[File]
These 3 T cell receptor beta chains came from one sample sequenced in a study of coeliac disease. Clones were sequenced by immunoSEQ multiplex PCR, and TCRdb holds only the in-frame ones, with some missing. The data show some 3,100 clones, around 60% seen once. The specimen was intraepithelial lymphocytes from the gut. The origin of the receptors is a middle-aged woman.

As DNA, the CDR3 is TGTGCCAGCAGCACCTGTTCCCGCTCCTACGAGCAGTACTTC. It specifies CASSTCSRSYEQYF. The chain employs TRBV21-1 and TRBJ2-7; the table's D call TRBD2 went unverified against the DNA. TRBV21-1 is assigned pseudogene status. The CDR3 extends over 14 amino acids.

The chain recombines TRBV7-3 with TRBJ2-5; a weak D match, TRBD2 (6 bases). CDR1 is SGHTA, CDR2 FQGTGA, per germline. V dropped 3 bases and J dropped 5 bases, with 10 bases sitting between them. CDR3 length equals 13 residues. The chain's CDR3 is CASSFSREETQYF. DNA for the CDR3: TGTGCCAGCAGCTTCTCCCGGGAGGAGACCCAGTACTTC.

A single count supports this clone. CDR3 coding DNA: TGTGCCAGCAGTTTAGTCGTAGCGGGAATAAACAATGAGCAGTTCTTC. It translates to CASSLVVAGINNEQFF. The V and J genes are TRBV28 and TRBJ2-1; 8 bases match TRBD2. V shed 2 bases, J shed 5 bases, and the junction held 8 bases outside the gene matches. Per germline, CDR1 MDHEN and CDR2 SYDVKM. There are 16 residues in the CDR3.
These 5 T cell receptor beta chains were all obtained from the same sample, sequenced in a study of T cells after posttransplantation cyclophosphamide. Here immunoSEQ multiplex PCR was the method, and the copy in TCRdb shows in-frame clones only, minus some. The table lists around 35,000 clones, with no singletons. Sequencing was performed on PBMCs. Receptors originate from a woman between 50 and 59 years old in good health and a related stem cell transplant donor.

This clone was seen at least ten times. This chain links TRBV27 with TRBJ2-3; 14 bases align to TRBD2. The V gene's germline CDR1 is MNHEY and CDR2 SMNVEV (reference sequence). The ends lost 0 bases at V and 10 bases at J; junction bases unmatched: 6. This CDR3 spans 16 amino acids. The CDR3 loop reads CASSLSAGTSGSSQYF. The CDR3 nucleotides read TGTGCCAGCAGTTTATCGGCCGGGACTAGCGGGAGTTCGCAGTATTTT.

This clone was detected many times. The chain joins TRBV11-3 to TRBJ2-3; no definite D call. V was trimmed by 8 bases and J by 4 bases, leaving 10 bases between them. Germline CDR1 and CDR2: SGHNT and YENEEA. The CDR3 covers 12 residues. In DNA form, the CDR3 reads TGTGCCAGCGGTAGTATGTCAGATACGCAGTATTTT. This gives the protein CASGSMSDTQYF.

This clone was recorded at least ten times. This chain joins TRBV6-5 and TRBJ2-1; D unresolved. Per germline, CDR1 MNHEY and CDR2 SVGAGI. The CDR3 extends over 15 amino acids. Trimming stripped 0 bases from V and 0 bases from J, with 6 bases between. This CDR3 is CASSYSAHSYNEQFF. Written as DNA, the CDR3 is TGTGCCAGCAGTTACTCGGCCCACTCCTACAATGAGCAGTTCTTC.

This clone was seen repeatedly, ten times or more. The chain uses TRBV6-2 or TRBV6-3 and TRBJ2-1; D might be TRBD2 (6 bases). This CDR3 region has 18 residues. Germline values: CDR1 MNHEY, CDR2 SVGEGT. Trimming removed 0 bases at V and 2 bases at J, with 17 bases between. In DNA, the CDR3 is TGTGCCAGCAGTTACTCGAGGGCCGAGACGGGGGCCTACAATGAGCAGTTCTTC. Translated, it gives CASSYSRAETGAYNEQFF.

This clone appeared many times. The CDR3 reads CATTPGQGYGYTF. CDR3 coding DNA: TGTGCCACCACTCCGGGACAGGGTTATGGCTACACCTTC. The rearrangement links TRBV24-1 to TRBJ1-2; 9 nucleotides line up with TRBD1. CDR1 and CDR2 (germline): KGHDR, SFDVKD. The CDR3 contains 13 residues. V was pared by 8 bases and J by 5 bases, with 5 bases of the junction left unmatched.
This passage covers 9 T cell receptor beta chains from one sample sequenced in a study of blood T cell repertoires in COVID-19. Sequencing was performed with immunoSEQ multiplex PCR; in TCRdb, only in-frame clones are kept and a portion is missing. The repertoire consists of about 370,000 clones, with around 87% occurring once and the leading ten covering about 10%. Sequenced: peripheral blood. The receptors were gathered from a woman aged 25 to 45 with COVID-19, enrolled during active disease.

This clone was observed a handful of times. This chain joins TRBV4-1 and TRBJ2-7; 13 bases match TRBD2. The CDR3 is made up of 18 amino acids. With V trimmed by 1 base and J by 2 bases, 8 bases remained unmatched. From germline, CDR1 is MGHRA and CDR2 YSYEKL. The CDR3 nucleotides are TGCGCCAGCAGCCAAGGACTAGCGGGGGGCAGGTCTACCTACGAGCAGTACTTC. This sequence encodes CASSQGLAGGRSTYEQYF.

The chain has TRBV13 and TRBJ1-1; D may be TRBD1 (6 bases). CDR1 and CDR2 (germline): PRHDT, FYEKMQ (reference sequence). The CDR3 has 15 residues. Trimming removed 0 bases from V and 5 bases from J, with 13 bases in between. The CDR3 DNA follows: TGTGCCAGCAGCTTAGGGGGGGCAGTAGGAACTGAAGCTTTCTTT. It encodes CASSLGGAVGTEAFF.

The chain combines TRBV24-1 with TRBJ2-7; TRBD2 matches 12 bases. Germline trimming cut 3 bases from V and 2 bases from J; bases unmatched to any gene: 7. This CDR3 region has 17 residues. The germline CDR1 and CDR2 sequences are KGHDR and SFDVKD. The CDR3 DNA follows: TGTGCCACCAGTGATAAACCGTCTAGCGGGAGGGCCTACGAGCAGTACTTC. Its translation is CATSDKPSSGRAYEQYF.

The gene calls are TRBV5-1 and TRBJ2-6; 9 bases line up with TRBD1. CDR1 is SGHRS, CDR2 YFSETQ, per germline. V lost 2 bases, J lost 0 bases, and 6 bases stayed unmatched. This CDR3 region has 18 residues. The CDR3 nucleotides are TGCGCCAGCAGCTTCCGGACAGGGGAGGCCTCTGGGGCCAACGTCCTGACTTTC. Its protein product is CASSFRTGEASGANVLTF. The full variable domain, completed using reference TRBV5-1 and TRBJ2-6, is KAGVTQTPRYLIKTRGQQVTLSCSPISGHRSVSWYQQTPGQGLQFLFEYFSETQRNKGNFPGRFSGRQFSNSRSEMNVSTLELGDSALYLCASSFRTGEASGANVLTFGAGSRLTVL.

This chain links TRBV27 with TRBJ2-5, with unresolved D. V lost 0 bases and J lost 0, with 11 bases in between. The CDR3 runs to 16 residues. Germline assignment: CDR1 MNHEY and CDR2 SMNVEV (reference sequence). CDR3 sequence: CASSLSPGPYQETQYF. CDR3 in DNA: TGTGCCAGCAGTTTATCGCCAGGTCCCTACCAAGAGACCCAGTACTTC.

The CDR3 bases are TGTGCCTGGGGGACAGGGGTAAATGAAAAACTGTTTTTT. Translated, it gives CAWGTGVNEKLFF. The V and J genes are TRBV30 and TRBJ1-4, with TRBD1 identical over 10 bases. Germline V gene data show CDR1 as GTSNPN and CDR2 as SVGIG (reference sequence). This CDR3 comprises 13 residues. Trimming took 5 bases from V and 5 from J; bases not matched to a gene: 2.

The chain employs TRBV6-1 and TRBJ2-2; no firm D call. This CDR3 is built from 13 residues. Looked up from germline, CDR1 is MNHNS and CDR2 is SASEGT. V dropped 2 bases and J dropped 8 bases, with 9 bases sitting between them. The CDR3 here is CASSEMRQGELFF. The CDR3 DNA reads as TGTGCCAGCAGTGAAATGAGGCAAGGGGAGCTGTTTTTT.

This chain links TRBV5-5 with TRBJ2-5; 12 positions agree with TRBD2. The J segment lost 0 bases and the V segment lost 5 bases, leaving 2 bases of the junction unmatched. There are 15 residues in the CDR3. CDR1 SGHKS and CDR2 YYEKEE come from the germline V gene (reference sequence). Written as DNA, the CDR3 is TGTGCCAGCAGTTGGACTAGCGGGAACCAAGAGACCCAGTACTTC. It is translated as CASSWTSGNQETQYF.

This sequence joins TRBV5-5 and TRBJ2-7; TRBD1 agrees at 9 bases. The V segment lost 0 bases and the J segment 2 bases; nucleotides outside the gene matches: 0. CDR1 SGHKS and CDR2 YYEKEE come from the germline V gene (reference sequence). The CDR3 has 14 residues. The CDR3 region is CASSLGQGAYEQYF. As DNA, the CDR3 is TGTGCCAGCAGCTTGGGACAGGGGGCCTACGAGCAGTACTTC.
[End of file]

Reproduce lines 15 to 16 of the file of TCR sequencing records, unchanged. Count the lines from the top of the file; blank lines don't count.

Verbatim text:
The gene calls are TRBV5-1 and TRBJ2-6; 9 bases line up with TRBD1. CDR1 is SGHRS, CDR2 YFSETQ, per germline. V lost 2 bases, J lost 0 bases, and 6 bases stayed unmatched. This CDR3 region has 18 residues. The CDR3 nucleotides are TGCGCCAGCAGCTTCCGGACAGGGGAGGCCTCTGGGGCCAACGTCCTGACTTTC. Its protein product is CASSFRTGEASGANVLTF. The full variable domain, completed using reference TRBV5-1 and TRBJ2-6, is KAGVTQTPRYLIKTRGQQVTLSCSPISGHRSVSWYQQTPGQGLQFLFEYFSETQRNKGNFPGRFSGRQFSNSRSEMNVSTLELGDSALYLCASSFRTGEASGANVLTFGAGSRLTVL.

This chain links TRBV27 with TRBJ2-5, with unresolved D. V lost 0 bases and J lost 0, with 11 bases in between. The CDR3 runs to 16 residues. Germline assignment: CDR1 MNHEY and CDR2 SMNVEV (reference sequence). CDR3 sequence: CASSLSPGPYQETQYF. CDR3 in DNA: TGTGCCAGCAGTTTATCGCCAGGTCCCTACCAAGAGACCCAGTACTTC.